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Goodreads asked Edward Aubry:

What’s your advice for aspiring writers?

Edward Aubry Three things:

1) Have a plan. Finding a brilliant premise is great, but it won't get you anywhere if you don't have a plot to hang on it. Write an outline. It doesn't have to follow a format, or be particularly detailed, but you need to know what your major plot points are so you know how to get to them. If you want to start writing without an outline just to get a feel for your world and your people, that's fine. All of my books have started out as exploratory passages to see what would take form. I have seen lots of writers chug along that way, hoping the story would find itself. There are probably novelists out there who are very successful doing just that, but I have never met any of them. Stories don't find themselves. We have to write them. And at some point, you have to sit back and sketch out what's coming before you go any further. If you don't already know how your story is going to end, you are never going to get there.

2) Keep moving forward. Stop rewriting your first chapter. Yes, I know, it still has lots of problems. Doesn't matter. Keep moving. When you get to a place where you have a great new idea that suddenly contradicts an earlier chapter, do not go back and rewrite that chapter. Make a note for revisions, and keep moving. Nothing can kill creativity as effectively as insisting that everything be perfect as you go. Your first draft is going to suck, because first drafts suck. Own that, and keep moving. There is nothing more satisfying than typing the words "the end." Nothing else you do to tweak your work as you go will matter if you never get there.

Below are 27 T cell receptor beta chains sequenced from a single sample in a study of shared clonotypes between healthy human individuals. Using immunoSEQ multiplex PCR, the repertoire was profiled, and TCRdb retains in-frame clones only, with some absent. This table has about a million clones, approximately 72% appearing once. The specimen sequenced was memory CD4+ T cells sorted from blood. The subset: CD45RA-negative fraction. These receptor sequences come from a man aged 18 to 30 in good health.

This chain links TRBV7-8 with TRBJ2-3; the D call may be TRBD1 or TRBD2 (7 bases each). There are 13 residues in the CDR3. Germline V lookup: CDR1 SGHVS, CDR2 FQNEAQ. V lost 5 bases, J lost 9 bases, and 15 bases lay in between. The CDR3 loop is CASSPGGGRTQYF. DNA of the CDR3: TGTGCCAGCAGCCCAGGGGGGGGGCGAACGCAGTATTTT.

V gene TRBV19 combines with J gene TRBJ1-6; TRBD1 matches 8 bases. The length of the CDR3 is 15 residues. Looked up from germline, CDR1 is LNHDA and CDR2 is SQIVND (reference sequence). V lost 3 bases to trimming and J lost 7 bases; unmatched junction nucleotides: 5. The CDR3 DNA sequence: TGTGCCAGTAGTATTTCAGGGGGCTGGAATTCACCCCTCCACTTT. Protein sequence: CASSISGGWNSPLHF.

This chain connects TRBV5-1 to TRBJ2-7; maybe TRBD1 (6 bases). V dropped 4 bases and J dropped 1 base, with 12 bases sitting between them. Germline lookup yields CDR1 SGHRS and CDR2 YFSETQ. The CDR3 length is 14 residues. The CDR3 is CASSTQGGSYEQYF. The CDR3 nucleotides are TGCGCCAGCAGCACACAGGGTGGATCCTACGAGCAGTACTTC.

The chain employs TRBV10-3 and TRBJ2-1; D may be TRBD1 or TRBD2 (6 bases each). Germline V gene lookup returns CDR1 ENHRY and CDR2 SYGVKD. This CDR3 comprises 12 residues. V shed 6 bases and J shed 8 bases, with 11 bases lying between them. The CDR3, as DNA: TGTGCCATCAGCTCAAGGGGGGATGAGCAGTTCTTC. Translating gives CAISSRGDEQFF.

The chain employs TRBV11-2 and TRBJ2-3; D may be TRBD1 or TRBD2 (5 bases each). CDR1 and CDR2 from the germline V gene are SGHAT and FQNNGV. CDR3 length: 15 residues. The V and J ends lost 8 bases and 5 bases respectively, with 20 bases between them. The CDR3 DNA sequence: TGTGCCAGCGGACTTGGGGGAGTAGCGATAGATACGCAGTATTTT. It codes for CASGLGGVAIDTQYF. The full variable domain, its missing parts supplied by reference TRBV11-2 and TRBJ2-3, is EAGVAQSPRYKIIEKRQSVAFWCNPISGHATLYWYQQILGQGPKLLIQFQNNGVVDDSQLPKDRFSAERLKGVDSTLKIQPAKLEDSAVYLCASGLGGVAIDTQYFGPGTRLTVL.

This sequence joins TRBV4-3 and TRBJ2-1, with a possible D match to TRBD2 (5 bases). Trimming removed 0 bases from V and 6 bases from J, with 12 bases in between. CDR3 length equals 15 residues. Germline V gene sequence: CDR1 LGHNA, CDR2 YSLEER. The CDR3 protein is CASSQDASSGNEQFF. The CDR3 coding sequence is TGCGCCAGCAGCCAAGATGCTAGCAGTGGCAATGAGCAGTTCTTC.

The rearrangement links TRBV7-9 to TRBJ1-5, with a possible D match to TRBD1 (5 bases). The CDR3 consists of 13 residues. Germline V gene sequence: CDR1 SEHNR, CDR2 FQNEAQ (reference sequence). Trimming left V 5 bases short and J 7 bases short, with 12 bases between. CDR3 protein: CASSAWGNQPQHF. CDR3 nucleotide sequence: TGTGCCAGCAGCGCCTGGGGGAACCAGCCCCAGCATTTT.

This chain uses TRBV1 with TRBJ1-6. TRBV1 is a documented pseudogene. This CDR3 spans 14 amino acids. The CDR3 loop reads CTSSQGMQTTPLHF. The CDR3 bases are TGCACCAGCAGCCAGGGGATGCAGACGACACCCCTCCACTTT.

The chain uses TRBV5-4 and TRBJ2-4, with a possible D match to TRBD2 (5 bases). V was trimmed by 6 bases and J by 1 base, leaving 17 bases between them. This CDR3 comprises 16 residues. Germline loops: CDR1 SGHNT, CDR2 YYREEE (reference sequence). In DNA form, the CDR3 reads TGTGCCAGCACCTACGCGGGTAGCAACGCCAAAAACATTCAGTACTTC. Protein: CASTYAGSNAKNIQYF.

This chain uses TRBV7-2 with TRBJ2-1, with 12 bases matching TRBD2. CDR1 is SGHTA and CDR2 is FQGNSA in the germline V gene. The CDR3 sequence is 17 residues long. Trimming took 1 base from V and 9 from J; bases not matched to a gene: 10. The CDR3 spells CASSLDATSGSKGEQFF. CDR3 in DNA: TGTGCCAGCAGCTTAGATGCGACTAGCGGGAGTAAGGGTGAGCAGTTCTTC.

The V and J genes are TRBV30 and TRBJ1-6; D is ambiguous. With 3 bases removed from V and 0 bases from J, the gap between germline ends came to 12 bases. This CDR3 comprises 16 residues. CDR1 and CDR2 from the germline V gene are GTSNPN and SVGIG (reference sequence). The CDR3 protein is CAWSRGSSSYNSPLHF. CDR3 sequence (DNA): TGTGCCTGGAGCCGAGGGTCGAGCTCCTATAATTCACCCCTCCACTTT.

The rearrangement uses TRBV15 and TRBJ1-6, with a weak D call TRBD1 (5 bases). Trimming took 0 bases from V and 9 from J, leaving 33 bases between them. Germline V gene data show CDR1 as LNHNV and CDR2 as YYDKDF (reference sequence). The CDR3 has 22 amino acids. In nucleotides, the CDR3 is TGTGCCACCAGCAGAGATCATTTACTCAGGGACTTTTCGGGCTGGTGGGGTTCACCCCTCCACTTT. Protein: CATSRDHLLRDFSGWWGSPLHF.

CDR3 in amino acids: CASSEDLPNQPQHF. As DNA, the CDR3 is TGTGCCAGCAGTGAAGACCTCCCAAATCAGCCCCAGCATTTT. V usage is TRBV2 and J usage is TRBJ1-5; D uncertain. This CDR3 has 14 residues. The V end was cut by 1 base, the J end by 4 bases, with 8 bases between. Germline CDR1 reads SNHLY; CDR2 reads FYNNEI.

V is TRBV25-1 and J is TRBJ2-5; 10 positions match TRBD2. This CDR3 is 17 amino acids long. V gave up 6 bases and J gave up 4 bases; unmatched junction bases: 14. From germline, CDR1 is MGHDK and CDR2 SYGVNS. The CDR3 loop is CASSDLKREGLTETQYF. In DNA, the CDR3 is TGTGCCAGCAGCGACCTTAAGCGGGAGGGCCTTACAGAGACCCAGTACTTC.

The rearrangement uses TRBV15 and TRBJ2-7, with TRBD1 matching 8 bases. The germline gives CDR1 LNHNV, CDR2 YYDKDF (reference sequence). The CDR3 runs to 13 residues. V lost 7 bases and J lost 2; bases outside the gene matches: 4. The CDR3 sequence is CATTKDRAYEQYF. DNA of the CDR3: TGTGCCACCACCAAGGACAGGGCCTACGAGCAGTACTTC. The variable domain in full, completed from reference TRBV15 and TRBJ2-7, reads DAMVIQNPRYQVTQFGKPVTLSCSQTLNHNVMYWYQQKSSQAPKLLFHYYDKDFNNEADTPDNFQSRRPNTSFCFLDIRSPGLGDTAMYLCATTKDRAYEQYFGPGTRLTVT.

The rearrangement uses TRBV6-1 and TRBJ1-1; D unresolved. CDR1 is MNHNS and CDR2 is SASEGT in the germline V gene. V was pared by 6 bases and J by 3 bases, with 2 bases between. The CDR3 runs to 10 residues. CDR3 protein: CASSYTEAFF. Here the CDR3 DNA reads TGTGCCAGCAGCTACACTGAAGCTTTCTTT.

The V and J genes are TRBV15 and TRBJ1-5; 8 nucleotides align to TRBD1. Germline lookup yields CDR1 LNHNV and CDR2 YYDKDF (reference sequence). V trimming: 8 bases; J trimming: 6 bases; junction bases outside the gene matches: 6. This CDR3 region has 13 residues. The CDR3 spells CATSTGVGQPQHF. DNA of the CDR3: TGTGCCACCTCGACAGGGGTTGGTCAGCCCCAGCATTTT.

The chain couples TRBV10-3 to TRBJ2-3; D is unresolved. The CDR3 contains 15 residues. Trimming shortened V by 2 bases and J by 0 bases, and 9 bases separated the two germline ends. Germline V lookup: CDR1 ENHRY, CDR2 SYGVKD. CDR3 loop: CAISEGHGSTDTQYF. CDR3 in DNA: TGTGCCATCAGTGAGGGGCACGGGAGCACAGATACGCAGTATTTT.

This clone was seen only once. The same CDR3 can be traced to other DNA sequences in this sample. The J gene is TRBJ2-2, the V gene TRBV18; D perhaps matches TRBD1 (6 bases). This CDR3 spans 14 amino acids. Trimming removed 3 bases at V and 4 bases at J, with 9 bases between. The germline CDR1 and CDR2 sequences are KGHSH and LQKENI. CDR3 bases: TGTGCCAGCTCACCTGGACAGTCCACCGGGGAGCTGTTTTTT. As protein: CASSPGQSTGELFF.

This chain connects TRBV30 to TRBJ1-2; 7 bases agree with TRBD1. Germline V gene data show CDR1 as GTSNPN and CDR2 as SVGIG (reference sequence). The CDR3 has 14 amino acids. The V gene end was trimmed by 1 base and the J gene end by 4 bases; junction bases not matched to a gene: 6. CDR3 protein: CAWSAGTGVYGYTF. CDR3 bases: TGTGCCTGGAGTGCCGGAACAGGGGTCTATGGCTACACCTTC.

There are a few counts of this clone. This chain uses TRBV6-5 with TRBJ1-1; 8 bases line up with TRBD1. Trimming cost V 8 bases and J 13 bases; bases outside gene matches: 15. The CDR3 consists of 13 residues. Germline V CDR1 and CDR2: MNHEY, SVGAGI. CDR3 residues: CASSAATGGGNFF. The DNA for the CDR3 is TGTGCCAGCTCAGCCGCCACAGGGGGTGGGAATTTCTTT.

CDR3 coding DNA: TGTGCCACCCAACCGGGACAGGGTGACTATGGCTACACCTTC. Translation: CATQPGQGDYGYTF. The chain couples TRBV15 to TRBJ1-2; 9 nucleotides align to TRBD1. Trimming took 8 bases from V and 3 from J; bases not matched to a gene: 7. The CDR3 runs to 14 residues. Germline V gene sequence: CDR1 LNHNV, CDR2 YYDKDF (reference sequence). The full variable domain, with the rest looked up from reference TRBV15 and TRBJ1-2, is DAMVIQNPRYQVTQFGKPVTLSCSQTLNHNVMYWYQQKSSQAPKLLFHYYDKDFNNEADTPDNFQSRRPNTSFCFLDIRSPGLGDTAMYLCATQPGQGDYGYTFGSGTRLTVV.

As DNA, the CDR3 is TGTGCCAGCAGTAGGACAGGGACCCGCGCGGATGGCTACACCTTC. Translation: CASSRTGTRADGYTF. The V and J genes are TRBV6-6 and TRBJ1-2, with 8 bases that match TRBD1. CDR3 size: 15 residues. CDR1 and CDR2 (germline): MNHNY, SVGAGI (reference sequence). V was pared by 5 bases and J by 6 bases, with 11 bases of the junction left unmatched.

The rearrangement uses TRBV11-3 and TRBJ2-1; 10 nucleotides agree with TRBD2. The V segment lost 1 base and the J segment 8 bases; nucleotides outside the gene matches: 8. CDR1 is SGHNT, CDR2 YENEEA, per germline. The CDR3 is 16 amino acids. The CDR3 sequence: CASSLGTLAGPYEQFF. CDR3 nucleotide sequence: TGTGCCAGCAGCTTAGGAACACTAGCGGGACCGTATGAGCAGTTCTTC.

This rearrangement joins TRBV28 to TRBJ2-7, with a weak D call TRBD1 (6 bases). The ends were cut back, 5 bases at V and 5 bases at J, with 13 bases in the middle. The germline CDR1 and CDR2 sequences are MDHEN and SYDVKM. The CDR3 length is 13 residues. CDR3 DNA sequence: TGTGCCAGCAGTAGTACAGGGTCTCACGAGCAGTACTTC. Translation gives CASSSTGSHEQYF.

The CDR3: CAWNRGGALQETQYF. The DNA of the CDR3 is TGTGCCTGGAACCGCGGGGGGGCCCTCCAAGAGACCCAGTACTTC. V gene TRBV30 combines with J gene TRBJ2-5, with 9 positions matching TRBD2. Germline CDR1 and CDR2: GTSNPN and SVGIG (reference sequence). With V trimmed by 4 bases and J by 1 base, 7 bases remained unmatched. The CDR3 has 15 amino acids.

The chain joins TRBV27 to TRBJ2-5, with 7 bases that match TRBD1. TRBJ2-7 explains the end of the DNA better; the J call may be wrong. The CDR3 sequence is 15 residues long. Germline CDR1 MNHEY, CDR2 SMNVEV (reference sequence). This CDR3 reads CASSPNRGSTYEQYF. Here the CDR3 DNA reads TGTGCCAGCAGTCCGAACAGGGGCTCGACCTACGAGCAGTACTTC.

3) Spend more time, energy and attention to detail in your revisions than you did on the first draft. Remember how the first draft sucks? That's because the purpose of a first draft is to lay a foundation for the real book, which you can expect to start looking great no earlier than draft #3. And don't try to do that alone. You need readers. Ideally you should get into a writers group, but at the very least find someone you trust and ask them to tear your book apart. They are going to see things you didn't see, and they are going to make suggestions that you will hate. You are under no obligation to take those suggestions, but if you find yourself saying you wrote it right the first time, over and over again, you're doing it wrong. Because you didn't write it right the first time. Because no one does. Take the revisions seriously. If it was important enough to write, it’s important enough to make better.

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